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Not. 25-Dec. 3, 1883
The Record and Guide.
THE RECORD AND GUIDE.
191 Broadway, N. Y.
NOVEMBER 35â€”DECEMBER 3, 1883.
PRICE OF RECORD AND GUIDE.
Per Annum, ....
With Supplement, ...
Record and Guide, Single Copy,
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The great petroleum boom and collapse is made the subject of an
interesting article from an expert. All trading in this great minÂ¬
eral product should read the matter we furnish to-day. Sir
Oracle in the prophetic department takes a flying glance at the
future of Europe, and advances some novel theories as to the flnal
result of the international contests yet to take place in the Old
World. Wliile the Germany of Bismarck may hold Russia in
check, yet some mighty Muscovite is yet to arise, who will be to the
rest of Europe, what Philip and his son, Alexander the Great,
was to Gre(ceâ€”its conqueror. The house-furnishing and decoraÂ¬
ting department will be found of especial value. " Over the
Ticker" has several revelations of ihe tape worth heeding. EditorÂ¬
ially, several important matters are discussed, such as the utility of
the gold certificate and the influence on trade of the change in the
coming administration. Our real estate markets contain all the
news and gossip interesting to dealers and owners of realty.
Why Not an Early Session of Congress.
The prw>ss of the country should call upon President Arthur to
convene the Congress, just elected, on March 4th next, when the
term of the existing Congi ess expires. One of the serious defects
of our "out-of-date" national constitution is, that it directs the
election of a Congress -which, unless specially convened, does not
come into existence until thirteen months after it is chosen. A
year makes vast changes in this fast age of ours, and when ConÂ¬
gress finally comes together it often misrepresents the attitude of
the various constituencies which called it into being.
There is doubt and distress in all business circles, because of the
political revolution effected at the polls at the recent election. It
is settled that we are to change the personnel of the office-holding
body, a veiy serious matter in itself. Probably 70,000 influential
men in politics and public affiairs expect to lose their positions,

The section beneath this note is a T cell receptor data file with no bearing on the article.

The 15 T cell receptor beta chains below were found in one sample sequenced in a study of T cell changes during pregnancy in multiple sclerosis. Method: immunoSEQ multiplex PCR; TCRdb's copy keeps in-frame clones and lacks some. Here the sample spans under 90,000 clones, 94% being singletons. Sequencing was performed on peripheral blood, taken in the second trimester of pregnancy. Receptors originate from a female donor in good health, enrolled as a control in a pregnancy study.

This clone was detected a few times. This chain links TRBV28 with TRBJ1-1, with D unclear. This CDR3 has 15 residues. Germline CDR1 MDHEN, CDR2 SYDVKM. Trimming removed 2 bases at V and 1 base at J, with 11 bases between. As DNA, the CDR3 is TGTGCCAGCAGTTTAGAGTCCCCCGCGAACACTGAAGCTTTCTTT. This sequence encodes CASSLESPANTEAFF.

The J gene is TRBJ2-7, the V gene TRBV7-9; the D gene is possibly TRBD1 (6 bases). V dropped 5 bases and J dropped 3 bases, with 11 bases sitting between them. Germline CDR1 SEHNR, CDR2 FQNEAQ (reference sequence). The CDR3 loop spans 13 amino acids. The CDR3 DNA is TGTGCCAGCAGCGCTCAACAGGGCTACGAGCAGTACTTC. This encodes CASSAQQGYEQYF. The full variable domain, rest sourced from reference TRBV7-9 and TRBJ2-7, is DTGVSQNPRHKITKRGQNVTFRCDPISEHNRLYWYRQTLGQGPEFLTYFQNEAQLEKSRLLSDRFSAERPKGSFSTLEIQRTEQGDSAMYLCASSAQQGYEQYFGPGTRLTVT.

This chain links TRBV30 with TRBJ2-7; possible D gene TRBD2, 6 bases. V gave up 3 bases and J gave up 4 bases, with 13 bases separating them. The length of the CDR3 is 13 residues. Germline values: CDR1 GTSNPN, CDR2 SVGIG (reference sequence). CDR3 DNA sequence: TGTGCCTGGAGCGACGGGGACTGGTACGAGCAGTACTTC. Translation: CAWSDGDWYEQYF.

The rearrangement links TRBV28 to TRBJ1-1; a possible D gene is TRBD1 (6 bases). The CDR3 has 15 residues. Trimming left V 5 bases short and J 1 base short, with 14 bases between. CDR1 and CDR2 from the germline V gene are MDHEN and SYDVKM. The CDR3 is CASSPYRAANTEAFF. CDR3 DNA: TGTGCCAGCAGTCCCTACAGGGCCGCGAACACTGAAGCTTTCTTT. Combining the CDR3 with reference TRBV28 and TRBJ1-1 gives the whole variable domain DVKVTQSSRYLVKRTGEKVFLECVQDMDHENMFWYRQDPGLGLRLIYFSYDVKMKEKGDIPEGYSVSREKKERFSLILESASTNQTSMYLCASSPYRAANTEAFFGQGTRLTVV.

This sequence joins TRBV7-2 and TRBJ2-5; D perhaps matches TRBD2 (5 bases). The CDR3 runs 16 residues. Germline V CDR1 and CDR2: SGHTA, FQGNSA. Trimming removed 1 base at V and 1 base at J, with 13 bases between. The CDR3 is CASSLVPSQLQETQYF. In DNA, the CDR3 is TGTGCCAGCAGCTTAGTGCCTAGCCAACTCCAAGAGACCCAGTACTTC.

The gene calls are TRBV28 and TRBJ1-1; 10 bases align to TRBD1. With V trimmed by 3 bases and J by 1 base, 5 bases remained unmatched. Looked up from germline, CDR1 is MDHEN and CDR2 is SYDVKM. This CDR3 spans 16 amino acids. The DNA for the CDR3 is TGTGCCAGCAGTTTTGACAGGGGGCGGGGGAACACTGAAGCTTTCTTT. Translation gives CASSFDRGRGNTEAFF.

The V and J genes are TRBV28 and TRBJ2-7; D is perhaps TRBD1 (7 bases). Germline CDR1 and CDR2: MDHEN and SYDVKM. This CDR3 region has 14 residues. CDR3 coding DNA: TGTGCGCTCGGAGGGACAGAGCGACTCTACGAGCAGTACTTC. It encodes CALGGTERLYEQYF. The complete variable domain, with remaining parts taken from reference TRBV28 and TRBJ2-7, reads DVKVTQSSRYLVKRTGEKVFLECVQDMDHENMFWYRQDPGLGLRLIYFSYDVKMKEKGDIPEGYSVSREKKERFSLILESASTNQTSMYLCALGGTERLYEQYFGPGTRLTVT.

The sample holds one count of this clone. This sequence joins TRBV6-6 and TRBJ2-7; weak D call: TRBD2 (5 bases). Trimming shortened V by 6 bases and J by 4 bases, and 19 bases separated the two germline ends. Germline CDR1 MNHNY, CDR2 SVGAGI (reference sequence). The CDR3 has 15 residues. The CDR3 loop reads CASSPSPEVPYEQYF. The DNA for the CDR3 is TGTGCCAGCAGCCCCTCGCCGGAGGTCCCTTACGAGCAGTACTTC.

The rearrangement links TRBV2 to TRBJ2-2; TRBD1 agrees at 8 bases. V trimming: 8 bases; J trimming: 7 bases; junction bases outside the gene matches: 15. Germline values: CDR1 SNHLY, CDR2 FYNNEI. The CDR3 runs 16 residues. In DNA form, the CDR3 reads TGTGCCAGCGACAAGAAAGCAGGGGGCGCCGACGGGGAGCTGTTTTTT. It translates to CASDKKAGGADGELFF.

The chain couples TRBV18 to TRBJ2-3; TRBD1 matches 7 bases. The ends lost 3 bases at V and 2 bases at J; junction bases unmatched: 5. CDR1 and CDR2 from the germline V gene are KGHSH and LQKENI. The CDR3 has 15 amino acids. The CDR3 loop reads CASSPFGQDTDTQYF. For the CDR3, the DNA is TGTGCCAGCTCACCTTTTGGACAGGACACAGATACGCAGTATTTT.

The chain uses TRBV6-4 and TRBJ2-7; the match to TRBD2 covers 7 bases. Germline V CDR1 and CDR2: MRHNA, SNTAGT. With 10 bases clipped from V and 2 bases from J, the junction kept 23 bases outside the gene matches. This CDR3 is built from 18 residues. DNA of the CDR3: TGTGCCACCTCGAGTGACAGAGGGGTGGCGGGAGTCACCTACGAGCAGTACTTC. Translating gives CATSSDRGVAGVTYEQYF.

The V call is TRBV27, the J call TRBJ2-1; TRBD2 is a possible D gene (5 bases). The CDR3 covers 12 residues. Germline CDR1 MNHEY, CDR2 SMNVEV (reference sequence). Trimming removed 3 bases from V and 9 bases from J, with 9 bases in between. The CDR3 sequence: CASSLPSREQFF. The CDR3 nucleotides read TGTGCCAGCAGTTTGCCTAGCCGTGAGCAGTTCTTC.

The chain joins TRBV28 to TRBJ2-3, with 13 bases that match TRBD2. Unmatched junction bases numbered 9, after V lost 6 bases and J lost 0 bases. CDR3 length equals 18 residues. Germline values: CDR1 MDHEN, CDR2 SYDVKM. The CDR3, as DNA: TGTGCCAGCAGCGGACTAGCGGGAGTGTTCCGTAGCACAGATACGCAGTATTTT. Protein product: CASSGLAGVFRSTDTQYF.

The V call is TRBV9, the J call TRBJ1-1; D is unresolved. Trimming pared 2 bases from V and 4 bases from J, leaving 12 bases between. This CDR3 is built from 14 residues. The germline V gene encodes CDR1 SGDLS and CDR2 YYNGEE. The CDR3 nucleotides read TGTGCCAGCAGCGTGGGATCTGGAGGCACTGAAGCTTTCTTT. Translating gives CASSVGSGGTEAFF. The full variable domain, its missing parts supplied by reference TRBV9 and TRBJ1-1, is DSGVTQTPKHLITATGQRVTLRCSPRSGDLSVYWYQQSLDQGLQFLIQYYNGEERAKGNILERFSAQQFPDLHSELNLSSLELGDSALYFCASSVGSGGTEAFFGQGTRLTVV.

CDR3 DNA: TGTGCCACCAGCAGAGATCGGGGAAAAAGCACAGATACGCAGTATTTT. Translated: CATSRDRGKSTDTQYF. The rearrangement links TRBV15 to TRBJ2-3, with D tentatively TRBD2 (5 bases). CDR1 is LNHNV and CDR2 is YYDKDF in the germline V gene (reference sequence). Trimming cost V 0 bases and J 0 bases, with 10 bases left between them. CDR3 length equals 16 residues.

and give place to new and inexperienced functionaries. It has
also been decided that our tariff and tax laws, wliich vitally affect
every business interest in the country, will be altered and
amended in such a way as to injuriously affect existing values.
The fiat has gone forth that we must manufacture more
cheaply, so as to compete with other nations in the markets
of the world. In Great Britain, or on the Continent, a general
election is promptly followed by the assembling of Parliament or
tlie Legisl.itive Chambers, and the immediate formation of a
ministry to carry into execution the will of the electors. The
change is made rapidly, but wilhÂ«i^s there is a year's delay in the
assembling of the Congress chosen. Then more time is wasted by
our legal legislators in objectless debates. During this delay, every
business interest suffers. The tariff could be readjusted in the last
session of the present Congress, but that body will not dare make
the attempt. As soon as this becomes evident. President Arthur
should promptly make it known that he intends to convene the
Democratic Congress on March 4th next. Let the representatives
of all manufacturing interests demand tliis extra session. They
had better know the worst at once. A discussion of tariff probÂ¬
lems for two years would keep our business interest disturbed for
all tbat timeÂ« and this tbeoountry cannot afford.
The Peril of the Gold Note.
Is there not danger m the continued issue of the gold certificate?
Under a law of the last Congress owners of gold coin or bars could
deposit them in the Uuited States Treasury, and receive therefor
an equivalent in face value of gold notes or certificates. Under
this act over $30,000,000 worth of gold coin paper lias been issued,
and the demaud for more of this cun-ency continues. The oi jginal
design was to utilize the stores of gold scattered all over the
country. It was noticed that after resumption the gold which
came to us from abroad, as well as that produced hy our mines,
was absorbed outside the trade centres. Only a small portion of it
was held as a reserve in the banks, while scarcely any was made
use of in the retail trade of the nation. It was driven out by the
greenbacks and national bank notes of small denominations.